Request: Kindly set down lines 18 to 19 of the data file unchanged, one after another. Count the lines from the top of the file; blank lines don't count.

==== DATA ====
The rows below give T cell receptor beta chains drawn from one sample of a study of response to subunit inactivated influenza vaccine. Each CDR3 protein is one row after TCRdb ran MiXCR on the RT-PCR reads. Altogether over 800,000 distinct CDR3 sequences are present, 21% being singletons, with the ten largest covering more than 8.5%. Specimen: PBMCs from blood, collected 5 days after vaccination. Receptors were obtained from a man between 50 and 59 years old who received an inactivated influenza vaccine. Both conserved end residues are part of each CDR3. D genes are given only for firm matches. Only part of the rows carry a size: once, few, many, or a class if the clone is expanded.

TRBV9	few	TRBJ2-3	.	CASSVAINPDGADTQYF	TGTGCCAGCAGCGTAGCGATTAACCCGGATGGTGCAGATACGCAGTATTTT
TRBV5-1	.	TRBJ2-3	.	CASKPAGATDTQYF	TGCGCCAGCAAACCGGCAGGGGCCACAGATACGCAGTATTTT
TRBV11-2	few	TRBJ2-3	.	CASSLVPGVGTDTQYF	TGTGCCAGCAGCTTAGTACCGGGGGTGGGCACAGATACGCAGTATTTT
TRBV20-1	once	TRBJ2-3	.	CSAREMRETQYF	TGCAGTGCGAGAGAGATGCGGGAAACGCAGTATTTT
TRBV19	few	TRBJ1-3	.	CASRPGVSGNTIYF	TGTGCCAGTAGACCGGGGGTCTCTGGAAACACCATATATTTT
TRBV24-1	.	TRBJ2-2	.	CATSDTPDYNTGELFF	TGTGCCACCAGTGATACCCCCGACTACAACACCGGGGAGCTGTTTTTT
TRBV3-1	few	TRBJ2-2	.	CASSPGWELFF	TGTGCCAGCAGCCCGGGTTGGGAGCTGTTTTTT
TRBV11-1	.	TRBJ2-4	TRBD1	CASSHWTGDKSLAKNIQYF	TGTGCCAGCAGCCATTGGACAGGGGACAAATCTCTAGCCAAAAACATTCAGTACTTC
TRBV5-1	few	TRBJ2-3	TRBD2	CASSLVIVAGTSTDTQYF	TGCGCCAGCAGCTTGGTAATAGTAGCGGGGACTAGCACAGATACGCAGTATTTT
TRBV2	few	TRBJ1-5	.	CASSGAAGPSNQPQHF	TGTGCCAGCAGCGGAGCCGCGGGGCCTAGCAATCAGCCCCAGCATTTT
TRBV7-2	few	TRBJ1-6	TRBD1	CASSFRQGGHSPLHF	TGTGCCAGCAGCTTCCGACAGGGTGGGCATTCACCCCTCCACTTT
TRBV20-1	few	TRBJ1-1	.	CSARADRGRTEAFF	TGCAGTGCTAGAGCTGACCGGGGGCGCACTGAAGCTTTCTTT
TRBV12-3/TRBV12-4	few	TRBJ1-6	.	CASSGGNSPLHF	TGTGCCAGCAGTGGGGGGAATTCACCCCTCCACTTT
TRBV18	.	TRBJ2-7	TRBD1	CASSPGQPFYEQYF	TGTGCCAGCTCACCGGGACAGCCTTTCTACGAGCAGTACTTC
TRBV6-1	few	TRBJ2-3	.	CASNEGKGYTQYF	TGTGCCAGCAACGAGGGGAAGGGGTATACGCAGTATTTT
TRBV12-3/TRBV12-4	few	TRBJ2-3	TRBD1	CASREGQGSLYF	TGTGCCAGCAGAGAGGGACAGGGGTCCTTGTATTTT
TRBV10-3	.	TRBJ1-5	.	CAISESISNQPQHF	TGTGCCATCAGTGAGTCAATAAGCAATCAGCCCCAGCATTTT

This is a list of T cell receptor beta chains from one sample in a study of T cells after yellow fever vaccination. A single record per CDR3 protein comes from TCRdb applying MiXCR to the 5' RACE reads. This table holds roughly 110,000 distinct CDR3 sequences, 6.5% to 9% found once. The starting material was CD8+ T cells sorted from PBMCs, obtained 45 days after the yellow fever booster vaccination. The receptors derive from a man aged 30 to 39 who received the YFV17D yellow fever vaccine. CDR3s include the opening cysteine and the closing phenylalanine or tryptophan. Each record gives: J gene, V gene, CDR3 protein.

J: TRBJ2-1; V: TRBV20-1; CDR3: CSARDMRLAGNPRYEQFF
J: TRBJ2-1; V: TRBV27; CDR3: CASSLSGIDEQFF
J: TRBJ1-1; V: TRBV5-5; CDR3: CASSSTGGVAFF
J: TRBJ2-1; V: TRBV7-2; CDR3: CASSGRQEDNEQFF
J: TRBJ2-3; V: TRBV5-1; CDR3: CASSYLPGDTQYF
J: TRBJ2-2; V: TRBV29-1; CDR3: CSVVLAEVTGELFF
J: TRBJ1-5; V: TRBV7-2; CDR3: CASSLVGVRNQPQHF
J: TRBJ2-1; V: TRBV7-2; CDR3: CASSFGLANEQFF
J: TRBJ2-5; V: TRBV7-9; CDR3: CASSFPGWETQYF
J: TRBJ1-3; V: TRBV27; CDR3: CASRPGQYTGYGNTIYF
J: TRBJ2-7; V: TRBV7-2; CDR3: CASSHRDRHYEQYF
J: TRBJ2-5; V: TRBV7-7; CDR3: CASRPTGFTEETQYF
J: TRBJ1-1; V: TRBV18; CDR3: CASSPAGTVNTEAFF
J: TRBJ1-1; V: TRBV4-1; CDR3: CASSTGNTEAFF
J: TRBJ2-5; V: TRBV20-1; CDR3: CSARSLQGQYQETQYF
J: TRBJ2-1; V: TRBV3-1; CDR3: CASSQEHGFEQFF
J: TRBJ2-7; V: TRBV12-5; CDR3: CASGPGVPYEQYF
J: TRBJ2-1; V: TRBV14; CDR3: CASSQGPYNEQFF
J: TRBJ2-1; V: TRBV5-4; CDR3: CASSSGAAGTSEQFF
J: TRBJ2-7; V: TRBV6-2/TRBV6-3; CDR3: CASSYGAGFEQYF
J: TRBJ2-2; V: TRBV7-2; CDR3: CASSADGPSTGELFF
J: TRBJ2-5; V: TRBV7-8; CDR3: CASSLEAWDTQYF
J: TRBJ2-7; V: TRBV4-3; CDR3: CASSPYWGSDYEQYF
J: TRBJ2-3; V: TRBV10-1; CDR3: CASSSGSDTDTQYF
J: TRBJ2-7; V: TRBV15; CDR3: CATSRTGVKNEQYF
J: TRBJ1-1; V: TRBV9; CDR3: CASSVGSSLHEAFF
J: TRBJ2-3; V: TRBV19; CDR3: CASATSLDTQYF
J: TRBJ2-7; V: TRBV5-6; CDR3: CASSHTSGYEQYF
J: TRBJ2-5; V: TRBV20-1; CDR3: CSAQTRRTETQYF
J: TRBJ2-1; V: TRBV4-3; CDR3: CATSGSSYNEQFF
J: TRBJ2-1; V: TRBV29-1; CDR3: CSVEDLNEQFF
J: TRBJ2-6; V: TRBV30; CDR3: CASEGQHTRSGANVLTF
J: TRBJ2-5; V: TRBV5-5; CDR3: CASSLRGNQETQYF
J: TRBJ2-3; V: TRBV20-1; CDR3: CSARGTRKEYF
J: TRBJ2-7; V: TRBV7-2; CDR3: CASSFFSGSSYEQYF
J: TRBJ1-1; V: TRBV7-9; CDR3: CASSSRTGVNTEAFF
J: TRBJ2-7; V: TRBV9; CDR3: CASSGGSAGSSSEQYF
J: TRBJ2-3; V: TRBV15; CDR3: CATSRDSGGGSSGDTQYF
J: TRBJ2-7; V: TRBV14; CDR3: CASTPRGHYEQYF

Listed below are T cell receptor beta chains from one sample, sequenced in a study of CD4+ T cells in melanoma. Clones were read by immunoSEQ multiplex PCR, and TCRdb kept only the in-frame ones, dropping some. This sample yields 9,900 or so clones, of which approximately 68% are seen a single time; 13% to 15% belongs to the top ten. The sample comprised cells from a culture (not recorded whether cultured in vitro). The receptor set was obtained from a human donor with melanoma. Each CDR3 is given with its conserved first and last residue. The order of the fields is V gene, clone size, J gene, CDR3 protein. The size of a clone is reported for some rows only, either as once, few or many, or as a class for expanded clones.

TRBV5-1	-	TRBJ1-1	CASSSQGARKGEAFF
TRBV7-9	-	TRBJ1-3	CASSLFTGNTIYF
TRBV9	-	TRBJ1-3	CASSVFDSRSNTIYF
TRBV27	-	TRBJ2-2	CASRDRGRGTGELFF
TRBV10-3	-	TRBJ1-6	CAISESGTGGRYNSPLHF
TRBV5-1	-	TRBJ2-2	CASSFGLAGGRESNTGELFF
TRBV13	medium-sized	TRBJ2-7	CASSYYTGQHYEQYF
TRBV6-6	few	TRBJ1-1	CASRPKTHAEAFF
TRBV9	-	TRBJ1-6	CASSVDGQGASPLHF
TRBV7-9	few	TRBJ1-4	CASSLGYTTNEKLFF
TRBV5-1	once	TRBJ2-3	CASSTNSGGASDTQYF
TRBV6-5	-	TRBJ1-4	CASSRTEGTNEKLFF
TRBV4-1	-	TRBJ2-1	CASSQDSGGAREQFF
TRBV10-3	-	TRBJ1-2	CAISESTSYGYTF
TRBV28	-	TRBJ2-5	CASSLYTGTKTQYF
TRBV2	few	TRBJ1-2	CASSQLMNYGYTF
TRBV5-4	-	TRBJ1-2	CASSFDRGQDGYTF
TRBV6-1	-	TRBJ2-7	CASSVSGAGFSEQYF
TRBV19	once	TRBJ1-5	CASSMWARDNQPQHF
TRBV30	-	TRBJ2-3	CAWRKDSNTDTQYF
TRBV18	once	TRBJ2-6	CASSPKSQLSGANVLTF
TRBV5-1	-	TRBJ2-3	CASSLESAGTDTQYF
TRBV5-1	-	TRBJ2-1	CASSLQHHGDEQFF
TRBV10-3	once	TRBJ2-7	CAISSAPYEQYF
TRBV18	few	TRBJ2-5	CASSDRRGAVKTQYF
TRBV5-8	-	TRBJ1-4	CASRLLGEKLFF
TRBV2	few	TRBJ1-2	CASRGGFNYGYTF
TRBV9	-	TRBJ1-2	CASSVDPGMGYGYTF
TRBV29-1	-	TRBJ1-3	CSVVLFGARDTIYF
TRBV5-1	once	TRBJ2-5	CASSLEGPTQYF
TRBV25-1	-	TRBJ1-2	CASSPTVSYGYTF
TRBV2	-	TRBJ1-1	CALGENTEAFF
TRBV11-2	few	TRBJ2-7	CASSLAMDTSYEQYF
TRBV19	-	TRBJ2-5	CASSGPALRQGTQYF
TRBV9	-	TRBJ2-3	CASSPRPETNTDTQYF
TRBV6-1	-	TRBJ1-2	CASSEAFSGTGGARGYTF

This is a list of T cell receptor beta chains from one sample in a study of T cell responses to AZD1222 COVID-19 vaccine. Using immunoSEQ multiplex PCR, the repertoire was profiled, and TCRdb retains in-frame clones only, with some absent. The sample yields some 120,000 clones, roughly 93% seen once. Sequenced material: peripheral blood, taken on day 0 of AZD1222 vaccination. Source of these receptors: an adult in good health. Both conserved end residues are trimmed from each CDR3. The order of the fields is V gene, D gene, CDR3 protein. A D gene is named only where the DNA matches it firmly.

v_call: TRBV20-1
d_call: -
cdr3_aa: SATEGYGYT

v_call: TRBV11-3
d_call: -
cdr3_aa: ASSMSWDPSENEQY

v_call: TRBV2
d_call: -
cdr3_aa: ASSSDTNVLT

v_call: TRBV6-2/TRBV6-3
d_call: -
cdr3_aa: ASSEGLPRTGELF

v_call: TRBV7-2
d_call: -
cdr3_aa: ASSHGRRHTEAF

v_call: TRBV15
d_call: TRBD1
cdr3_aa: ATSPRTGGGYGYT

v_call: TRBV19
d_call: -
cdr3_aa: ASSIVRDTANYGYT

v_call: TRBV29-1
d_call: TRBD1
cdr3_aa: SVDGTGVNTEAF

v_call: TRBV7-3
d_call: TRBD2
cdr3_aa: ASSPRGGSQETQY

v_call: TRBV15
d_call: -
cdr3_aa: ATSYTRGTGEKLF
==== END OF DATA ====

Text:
TRBV10-3	.	TRBJ1-5	.	CAISESISNQPQHF	TGTGCCATCAGTGAGTCAATAAGCAATCAGCCCCAGCATTTT

This is a list of T cell receptor beta chains from one sample in a study of T cells after yellow fever vaccination. A single record per CDR3 protein comes from TCRdb applying MiXCR to the 5' RACE reads. This table holds roughly 110,000 distinct CDR3 sequences, 6.5% to 9% found once. The starting material was CD8+ T cells sorted from PBMCs, obtained 45 days after the yellow fever booster vaccination. The receptors derive from a man aged 30 to 39 who received the YFV17D yellow fever vaccine. CDR3s include the opening cysteine and the closing phenylalanine or tryptophan. Each record gives: J gene, V gene, CDR3 protein.